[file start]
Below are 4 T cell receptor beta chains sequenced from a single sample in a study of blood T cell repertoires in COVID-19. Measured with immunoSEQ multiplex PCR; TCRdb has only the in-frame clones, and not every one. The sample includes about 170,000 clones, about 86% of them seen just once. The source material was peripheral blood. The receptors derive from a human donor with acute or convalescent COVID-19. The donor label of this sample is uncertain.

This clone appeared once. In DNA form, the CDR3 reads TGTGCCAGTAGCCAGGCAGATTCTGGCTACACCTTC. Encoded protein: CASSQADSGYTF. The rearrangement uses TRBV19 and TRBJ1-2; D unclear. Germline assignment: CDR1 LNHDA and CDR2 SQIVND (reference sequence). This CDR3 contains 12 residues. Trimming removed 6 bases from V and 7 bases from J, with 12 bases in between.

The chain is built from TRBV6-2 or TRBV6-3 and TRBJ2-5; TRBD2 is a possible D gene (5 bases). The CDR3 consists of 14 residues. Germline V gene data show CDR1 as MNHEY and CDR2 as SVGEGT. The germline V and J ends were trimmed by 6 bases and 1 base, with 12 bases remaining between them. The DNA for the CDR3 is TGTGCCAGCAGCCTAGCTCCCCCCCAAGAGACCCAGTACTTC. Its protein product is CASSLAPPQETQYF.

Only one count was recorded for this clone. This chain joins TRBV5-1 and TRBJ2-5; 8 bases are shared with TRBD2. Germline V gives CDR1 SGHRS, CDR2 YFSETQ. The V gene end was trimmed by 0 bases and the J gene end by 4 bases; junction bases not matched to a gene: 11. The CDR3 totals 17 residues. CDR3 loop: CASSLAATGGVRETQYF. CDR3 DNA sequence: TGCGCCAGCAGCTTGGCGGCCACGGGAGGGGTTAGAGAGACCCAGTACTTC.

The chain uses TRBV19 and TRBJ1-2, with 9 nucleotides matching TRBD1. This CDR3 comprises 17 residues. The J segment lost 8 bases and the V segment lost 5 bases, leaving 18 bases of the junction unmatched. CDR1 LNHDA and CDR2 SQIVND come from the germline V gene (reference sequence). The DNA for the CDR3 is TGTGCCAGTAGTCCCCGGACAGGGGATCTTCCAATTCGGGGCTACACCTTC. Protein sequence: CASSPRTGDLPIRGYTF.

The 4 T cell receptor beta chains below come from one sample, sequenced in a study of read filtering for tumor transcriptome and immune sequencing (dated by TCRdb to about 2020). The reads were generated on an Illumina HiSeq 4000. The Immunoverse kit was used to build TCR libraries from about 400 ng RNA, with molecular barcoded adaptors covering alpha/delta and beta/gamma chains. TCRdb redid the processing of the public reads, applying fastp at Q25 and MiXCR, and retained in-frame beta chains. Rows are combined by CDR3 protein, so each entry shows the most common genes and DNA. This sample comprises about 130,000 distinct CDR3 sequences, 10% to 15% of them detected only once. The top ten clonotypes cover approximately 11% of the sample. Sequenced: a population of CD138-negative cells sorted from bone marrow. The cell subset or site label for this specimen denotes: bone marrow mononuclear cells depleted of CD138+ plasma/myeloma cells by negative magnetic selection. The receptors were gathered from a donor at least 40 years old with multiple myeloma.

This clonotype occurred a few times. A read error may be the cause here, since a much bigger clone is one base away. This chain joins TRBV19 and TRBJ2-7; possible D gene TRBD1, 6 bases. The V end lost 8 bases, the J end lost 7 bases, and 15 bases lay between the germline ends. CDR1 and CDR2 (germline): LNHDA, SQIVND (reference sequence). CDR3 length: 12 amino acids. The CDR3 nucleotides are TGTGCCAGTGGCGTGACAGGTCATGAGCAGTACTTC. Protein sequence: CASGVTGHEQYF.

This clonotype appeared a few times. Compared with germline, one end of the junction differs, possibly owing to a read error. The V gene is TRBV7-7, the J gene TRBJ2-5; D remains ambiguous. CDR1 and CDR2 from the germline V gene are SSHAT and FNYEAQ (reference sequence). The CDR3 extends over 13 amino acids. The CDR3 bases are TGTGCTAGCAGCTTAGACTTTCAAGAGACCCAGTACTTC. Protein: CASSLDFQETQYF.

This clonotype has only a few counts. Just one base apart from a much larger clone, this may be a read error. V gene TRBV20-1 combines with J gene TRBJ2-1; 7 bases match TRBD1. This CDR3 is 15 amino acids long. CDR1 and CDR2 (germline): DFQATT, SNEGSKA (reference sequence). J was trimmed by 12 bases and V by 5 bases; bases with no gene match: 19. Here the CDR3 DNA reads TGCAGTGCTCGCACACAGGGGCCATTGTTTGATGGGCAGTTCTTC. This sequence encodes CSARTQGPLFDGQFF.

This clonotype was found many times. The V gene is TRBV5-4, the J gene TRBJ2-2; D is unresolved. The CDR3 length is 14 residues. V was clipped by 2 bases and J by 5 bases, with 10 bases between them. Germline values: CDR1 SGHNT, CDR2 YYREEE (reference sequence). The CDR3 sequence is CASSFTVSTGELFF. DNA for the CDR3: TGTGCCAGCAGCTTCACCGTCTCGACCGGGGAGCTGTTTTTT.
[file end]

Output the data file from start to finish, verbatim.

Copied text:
Below are 4 T cell receptor beta chains sequenced from a single sample in a study of blood T cell repertoires in COVID-19. Measured with immunoSEQ multiplex PCR; TCRdb has only the in-frame clones, and not every one. The sample includes about 170,000 clones, about 86% of them seen just once. The source material was peripheral blood. The receptors derive from a human donor with acute or convalescent COVID-19. The donor label of this sample is uncertain.

This clone appeared once. In DNA form, the CDR3 reads TGTGCCAGTAGCCAGGCAGATTCTGGCTACACCTTC. Encoded protein: CASSQADSGYTF. The rearrangement uses TRBV19 and TRBJ1-2; D unclear. Germline assignment: CDR1 LNHDA and CDR2 SQIVND (reference sequence). This CDR3 contains 12 residues. Trimming removed 6 bases from V and 7 bases from J, with 12 bases in between.

The chain is built from TRBV6-2 or TRBV6-3 and TRBJ2-5; TRBD2 is a possible D gene (5 bases). The CDR3 consists of 14 residues. Germline V gene data show CDR1 as MNHEY and CDR2 as SVGEGT. The germline V and J ends were trimmed by 6 bases and 1 base, with 12 bases remaining between them. The DNA for the CDR3 is TGTGCCAGCAGCCTAGCTCCCCCCCAAGAGACCCAGTACTTC. Its protein product is CASSLAPPQETQYF.

Only one count was recorded for this clone. This chain joins TRBV5-1 and TRBJ2-5; 8 bases are shared with TRBD2. Germline V gives CDR1 SGHRS, CDR2 YFSETQ. The V gene end was trimmed by 0 bases and the J gene end by 4 bases; junction bases not matched to a gene: 11. The CDR3 totals 17 residues. CDR3 loop: CASSLAATGGVRETQYF. CDR3 DNA sequence: TGCGCCAGCAGCTTGGCGGCCACGGGAGGGGTTAGAGAGACCCAGTACTTC.

The chain uses TRBV19 and TRBJ1-2, with 9 nucleotides matching TRBD1. This CDR3 comprises 17 residues. The J segment lost 8 bases and the V segment lost 5 bases, leaving 18 bases of the junction unmatched. CDR1 LNHDA and CDR2 SQIVND come from the germline V gene (reference sequence). The DNA for the CDR3 is TGTGCCAGTAGTCCCCGGACAGGGGATCTTCCAATTCGGGGCTACACCTTC. Protein sequence: CASSPRTGDLPIRGYTF.

The 4 T cell receptor beta chains below come from one sample, sequenced in a study of read filtering for tumor transcriptome and immune sequencing (dated by TCRdb to about 2020). The reads were generated on an Illumina HiSeq 4000. The Immunoverse kit was used to build TCR libraries from about 400 ng RNA, with molecular barcoded adaptors covering alpha/delta and beta/gamma chains. TCRdb redid the processing of the public reads, applying fastp at Q25 and MiXCR, and retained in-frame beta chains. Rows are combined by CDR3 protein, so each entry shows the most common genes and DNA. This sample comprises about 130,000 distinct CDR3 sequences, 10% to 15% of them detected only once. The top ten clonotypes cover approximately 11% of the sample. Sequenced: a population of CD138-negative cells sorted from bone marrow. The cell subset or site label for this specimen denotes: bone marrow mononuclear cells depleted of CD138+ plasma/myeloma cells by negative magnetic selection. The receptors were gathered from a donor at least 40 years old with multiple myeloma.

This clonotype occurred a few times. A read error may be the cause here, since a much bigger clone is one base away. This chain joins TRBV19 and TRBJ2-7; possible D gene TRBD1, 6 bases. The V end lost 8 bases, the J end lost 7 bases, and 15 bases lay between the germline ends. CDR1 and CDR2 (germline): LNHDA, SQIVND (reference sequence). CDR3 length: 12 amino acids. The CDR3 nucleotides are TGTGCCAGTGGCGTGACAGGTCATGAGCAGTACTTC. Protein sequence: CASGVTGHEQYF.

This clonotype appeared a few times. Compared with germline, one end of the junction differs, possibly owing to a read error. The V gene is TRBV7-7, the J gene TRBJ2-5; D remains ambiguous. CDR1 and CDR2 from the germline V gene are SSHAT and FNYEAQ (reference sequence). The CDR3 extends over 13 amino acids. The CDR3 bases are TGTGCTAGCAGCTTAGACTTTCAAGAGACCCAGTACTTC. Protein: CASSLDFQETQYF.

This clonotype has only a few counts. Just one base apart from a much larger clone, this may be a read error. V gene TRBV20-1 combines with J gene TRBJ2-1; 7 bases match TRBD1. This CDR3 is 15 amino acids long. CDR1 and CDR2 (germline): DFQATT, SNEGSKA (reference sequence). J was trimmed by 12 bases and V by 5 bases; bases with no gene match: 19. Here the CDR3 DNA reads TGCAGTGCTCGCACACAGGGGCCATTGTTTGATGGGCAGTTCTTC. This sequence encodes CSARTQGPLFDGQFF.

This clonotype was found many times. The V gene is TRBV5-4, the J gene TRBJ2-2; D is unresolved. The CDR3 length is 14 residues. V was clipped by 2 bases and J by 5 bases, with 10 bases between them. Germline values: CDR1 SGHNT, CDR2 YYREEE (reference sequence). The CDR3 sequence is CASSFTVSTGELFF. DNA for the CDR3: TGTGCCAGCAGCTTCACCGTCTCGACCGGGGAGCTGTTTTTT.